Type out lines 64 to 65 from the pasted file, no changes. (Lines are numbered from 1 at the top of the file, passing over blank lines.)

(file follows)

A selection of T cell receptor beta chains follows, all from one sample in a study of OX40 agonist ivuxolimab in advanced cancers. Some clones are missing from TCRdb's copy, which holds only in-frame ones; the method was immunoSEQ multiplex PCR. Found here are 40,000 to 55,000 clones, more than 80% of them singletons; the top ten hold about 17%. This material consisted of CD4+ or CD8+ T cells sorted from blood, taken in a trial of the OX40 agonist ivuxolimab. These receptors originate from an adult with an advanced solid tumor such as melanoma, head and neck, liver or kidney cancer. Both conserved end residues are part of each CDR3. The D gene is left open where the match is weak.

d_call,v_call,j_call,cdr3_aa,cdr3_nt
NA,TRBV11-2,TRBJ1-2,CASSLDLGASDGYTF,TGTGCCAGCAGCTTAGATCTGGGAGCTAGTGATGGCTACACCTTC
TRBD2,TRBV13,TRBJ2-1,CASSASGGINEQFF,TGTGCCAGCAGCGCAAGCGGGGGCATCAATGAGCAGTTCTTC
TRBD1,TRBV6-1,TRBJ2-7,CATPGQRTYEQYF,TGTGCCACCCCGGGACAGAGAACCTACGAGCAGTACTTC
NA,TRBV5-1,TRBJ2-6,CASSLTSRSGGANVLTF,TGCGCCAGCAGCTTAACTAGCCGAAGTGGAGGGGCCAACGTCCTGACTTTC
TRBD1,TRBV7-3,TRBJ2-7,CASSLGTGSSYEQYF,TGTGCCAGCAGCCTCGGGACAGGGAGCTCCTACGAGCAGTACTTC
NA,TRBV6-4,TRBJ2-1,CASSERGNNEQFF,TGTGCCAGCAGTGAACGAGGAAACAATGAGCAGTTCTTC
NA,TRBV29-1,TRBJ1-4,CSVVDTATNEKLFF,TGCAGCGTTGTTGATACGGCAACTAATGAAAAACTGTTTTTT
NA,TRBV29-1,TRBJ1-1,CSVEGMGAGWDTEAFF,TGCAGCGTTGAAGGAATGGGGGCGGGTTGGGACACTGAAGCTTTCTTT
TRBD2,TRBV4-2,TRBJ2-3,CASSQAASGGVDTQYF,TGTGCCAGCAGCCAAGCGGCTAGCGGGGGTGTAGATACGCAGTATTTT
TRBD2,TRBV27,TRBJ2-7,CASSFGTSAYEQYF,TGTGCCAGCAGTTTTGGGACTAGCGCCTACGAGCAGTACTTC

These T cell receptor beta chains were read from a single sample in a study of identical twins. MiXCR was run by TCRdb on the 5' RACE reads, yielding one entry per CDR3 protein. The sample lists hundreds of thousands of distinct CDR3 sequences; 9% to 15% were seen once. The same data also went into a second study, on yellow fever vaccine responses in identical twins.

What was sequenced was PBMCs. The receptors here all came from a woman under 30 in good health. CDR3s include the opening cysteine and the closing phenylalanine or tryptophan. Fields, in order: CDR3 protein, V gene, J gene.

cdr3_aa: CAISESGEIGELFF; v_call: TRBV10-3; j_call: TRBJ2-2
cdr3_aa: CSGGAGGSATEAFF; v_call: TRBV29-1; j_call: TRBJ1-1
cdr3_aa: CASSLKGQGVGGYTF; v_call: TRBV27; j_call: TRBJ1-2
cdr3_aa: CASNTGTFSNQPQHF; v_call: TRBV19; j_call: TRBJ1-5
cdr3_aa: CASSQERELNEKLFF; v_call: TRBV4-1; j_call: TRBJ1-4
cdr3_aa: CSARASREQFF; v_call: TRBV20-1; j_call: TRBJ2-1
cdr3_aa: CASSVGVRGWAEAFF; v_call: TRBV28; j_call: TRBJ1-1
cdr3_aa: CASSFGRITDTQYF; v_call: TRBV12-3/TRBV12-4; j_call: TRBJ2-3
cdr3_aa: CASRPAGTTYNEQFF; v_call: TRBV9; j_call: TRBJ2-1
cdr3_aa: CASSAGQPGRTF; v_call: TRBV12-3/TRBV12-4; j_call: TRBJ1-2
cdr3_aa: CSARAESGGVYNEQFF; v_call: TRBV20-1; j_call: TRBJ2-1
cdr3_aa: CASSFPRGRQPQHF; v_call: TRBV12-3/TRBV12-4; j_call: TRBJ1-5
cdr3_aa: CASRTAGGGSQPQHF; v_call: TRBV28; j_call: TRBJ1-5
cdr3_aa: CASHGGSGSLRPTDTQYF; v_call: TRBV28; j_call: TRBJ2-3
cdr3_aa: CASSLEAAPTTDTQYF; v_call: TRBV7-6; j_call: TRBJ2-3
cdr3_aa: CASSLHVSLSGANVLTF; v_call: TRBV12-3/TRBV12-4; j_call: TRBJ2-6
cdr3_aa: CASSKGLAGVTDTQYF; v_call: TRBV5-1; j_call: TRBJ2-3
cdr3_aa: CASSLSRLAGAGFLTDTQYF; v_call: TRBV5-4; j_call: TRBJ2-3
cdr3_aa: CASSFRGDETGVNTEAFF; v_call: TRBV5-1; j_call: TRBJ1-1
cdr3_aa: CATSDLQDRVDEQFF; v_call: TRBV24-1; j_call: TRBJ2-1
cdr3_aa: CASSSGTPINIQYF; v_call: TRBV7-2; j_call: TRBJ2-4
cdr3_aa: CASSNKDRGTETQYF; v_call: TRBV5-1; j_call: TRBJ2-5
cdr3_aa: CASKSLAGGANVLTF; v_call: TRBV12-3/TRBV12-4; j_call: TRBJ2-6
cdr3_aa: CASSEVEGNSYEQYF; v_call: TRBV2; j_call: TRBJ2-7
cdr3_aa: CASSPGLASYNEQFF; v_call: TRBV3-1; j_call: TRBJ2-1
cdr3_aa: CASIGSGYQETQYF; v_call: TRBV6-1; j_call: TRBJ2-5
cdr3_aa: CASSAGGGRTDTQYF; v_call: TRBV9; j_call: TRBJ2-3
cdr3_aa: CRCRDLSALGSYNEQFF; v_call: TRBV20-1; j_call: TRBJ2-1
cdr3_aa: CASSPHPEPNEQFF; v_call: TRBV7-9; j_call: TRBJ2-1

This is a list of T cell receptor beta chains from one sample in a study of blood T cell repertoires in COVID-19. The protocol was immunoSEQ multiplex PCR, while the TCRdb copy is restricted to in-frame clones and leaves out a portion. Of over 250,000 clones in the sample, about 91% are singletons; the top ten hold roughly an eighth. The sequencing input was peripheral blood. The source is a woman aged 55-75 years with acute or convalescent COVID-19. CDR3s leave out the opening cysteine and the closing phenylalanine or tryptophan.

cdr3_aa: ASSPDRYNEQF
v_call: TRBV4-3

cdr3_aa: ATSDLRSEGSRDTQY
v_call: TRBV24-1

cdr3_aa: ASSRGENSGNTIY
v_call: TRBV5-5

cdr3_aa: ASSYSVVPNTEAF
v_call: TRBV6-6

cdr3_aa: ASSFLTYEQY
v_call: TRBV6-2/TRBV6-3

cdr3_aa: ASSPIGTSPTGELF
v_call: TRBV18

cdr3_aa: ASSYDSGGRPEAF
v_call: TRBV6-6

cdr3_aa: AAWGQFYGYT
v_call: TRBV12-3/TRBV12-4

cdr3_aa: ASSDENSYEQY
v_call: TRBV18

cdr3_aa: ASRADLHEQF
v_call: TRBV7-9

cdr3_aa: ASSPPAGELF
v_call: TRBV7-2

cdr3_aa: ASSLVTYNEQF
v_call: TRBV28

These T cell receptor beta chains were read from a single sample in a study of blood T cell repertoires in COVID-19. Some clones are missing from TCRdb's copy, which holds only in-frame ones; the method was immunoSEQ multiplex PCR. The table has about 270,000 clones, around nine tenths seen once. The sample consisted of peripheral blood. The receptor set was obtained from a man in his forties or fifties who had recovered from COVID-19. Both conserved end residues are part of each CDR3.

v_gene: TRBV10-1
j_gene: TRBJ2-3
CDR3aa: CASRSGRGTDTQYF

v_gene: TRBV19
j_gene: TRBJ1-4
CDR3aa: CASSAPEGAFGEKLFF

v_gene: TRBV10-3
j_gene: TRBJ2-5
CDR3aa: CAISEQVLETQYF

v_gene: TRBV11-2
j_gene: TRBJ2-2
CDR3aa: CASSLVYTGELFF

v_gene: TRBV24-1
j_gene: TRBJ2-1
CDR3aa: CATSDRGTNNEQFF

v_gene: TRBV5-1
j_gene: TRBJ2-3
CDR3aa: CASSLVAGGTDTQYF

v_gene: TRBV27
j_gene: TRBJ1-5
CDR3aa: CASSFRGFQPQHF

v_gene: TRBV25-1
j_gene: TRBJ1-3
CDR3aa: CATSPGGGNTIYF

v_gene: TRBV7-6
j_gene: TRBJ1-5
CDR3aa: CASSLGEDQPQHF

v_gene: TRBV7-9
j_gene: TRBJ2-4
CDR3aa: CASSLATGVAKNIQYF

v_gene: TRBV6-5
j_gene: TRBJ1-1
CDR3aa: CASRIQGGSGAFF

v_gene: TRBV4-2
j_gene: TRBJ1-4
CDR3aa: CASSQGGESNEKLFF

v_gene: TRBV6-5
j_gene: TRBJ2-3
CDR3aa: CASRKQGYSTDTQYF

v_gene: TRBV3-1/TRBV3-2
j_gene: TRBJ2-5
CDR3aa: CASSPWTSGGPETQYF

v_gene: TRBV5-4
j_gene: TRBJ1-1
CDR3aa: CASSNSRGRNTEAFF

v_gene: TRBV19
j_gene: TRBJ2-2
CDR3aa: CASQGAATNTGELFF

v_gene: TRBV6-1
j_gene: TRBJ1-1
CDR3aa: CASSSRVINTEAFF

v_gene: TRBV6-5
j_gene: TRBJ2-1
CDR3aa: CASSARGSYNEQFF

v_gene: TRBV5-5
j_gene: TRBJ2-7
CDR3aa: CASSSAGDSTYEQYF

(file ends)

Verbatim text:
v_call: TRBV7-9

cdr3_aa: ASSPPAGELF